French President Emmanuel Macron said he believes US President Donald Trump will pull out of the Iran nuclear deal next month "for domestic reasons," describing the US as "insane" for its constant global policy U-turns, according to reports.
Macron's remarks appeared to be a concession that he may have failed to convince Trump to stay party to the agreement during his three-day visit to Washington.
Trump has repeatedly threatened to ditch the landmark deal, which obliges Iran to limit its nuclear program in exchange for the suspension of economic sanctions.
Trump has long criticized the agreement as being too soft on Iran, but has signed several waivers to continue the suspension of the sanctions during his time in office, keeping the deal alive. He has said more recently that he will refuse to sign the next round of waivers on May 12 unless the agreement is amended to take a tougher stance.
"My view -- I don't know what your President will decide -- is that he will get rid of this deal on his own, for domestic reasons," Macron told US reporters in Washington on Wednesday, according to several reports.
He said he did not have any specific inside information, but believed there was "a big risk" Trump would leave.
In reference to Trump having pulled the US from the Paris climate change agreement as well, Macron said changes in the US stance on several world issues might work in the short term but were "very insane in the medium to long term."
Trump used the same term to describe the Iran deal on Tuesday, speaking alongside Macron at a joint press conference.
"It's insane, it's ridiculous, it should haven ever been made. But we'll be talking about it," Trump said. "It was a terrible deal."
A US withdrawal would deal a blow to the other nations that helped broker it. Many had placed their hopes on the French leader to temper his American counterpart. Iran has also said it will not accept any alternative deal and threatened to resume nuclear activity should the current agreement be scrapped.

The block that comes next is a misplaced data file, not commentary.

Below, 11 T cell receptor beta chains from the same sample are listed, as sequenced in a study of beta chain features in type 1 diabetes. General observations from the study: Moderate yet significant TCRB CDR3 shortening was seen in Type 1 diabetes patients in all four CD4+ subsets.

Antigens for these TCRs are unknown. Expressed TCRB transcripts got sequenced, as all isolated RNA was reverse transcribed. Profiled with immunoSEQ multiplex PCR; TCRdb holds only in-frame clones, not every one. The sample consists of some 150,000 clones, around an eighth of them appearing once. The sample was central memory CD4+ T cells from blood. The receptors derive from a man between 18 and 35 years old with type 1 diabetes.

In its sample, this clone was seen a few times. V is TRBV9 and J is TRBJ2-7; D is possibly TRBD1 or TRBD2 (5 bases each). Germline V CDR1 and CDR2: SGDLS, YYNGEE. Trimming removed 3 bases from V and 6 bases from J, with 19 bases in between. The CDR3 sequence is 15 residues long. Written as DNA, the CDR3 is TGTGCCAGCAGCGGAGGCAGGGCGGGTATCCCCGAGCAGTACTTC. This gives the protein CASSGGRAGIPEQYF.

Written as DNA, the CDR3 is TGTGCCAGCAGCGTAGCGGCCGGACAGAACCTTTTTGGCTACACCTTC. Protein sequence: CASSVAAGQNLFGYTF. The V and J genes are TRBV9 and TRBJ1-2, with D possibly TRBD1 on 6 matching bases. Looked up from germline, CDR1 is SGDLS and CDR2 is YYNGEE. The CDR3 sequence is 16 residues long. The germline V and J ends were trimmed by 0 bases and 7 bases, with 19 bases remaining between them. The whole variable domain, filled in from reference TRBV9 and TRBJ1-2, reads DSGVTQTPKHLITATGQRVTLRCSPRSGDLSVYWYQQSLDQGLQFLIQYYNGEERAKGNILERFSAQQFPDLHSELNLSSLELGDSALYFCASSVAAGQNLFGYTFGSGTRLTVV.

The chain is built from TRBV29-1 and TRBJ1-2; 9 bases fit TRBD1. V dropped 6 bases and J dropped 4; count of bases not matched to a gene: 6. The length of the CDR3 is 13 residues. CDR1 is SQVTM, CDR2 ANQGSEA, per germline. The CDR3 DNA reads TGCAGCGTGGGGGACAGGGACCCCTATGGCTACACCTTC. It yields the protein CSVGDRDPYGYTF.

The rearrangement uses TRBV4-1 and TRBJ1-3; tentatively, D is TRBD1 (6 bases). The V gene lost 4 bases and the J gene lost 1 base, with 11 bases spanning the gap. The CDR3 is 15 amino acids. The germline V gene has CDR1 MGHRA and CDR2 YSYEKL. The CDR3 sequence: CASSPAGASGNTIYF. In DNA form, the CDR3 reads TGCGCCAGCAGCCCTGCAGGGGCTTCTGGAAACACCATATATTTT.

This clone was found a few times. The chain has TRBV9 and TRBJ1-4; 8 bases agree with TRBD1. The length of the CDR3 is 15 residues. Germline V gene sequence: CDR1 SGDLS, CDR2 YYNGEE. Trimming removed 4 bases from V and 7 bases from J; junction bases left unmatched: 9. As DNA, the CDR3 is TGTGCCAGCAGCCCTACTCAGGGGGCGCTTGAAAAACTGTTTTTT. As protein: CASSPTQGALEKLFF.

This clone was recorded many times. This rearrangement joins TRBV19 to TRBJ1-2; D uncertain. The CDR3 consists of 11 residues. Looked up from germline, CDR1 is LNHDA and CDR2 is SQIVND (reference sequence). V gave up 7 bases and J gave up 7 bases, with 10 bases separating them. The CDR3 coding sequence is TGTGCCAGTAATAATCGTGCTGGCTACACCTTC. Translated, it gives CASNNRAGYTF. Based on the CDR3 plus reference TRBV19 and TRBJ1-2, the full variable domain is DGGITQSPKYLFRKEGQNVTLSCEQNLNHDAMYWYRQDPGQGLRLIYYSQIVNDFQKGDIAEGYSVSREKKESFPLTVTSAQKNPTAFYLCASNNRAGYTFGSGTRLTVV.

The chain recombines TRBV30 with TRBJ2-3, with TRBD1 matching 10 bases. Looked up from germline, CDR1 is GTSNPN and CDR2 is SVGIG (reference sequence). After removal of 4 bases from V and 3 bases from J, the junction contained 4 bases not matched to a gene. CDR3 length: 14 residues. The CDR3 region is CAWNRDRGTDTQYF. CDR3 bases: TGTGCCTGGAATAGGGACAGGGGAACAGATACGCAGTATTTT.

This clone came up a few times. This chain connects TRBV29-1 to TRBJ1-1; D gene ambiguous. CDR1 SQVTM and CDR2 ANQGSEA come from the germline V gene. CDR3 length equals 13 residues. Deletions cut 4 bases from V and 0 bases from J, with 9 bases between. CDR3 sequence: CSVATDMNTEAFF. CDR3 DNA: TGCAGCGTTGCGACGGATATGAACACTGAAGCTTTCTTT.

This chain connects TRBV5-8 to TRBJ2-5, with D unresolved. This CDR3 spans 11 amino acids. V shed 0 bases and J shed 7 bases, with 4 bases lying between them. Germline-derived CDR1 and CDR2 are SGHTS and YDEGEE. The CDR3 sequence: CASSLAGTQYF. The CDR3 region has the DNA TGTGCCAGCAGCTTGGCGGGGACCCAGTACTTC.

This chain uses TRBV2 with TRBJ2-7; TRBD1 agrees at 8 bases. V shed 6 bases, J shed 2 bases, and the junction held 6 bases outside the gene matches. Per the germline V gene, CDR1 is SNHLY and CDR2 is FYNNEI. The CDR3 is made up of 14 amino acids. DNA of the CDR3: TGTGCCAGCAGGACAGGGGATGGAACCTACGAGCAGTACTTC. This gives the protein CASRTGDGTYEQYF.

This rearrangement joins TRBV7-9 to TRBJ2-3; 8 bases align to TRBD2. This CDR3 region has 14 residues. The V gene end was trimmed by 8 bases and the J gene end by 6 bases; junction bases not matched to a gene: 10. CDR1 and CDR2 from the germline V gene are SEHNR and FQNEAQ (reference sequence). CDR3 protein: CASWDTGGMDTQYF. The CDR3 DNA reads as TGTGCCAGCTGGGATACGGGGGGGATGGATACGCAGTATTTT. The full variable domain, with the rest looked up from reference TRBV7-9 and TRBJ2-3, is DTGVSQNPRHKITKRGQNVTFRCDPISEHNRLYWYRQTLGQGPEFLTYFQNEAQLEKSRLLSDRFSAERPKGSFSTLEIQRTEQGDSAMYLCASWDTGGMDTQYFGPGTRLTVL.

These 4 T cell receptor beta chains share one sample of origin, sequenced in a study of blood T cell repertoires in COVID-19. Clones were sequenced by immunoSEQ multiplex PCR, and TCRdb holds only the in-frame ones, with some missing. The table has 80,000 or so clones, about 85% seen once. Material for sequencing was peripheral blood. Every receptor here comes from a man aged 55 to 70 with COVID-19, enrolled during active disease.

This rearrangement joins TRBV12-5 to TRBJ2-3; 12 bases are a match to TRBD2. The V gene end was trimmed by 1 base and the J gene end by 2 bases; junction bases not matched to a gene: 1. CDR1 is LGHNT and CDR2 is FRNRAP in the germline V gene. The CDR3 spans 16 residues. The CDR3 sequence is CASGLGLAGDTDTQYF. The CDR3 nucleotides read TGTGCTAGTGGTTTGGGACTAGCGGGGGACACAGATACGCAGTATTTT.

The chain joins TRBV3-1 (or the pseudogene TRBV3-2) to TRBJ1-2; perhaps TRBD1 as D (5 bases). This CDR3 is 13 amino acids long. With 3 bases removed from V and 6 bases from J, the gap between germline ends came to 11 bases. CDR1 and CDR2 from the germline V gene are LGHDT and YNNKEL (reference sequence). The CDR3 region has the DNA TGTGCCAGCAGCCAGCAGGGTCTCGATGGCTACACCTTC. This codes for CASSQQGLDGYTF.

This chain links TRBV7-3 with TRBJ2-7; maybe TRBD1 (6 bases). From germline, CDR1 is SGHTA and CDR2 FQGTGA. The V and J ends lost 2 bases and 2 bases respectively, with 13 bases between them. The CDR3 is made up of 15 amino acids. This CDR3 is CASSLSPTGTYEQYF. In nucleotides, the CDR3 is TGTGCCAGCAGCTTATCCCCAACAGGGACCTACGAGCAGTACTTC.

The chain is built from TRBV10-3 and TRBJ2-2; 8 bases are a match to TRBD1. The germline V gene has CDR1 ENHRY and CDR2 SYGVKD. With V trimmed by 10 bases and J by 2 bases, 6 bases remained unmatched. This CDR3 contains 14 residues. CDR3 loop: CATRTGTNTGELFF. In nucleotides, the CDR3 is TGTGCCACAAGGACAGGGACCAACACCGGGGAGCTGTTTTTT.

A bigger, better deal?
Macron has positioned himself as a negotiator between Europe and the US, and appears to have established an influential relationship with President Trump. His visit to the US this week has been a charm offensive peppered with handshakes and kisses between the two leaders to pronounce their warm relations.
But in an address to the US Congress on Wednesday, Macron appealed to the country's leaders to preserve the Iran deal and remain part of the global community, taking a clear jab at Trump's "America First" agenda.
He reaffirmed France's commitment to the Iran accord, reminding Congress that both his country and the United States had signed it. "That is why we cannot say we should get rid of it like that," he said.
Trump has criticized the current agreement for failing to address Iran's ballistic missile program or its role in the Syrian conflict. European leaders have sought to address those issues separately.
Macron earlier this week said there was no plan B for the Iran agreement, but on Tuesday he indicated there may be room for a new deal to curb Iran's regional ambitions and ballistic missiles program that would run alongside the existing nuclear pact.
Trump said he would pull the US out of the deal during his election campaign, but in January he ramped up pressure on his European allies to "fix the terrible flaws" of the deal by May 12 or he would withdraw.
"My commitment, my action is not to try to convince President Trump to walk away from his campaign's commitments or to change his mind. I'm not a masochist," Macron said Wednesday at a press conference in Washington. "I believe that what we should be doing is to try to find an efficient way to build this genuine multilateralism."
Macron swipes at Trumpism
In his speech to Congress, Macron pushed the US to consider rejoining the Paris climate change agreement, which Trump announced his country would leave last year.
He gave an impassioned speech in which he reminded Congress that the US "invented this multilateralism" and now needed to help preserve it.
"We can choose isolationism, withdrawal and nationalism. This is an option. It can be tempting to us as a temporary remedy to our fears," Macron said.
"But closing the door to the world will not stop the evolution of the world. It will not douse, but inflame the fears of our citizens."
He also warned against the growing strongman-style of leadership seen in several parts of the world.
"Personally, if you ask me, I do not share the fascination for new strong powers, the abandonment of freedom and the illusion of nationalism."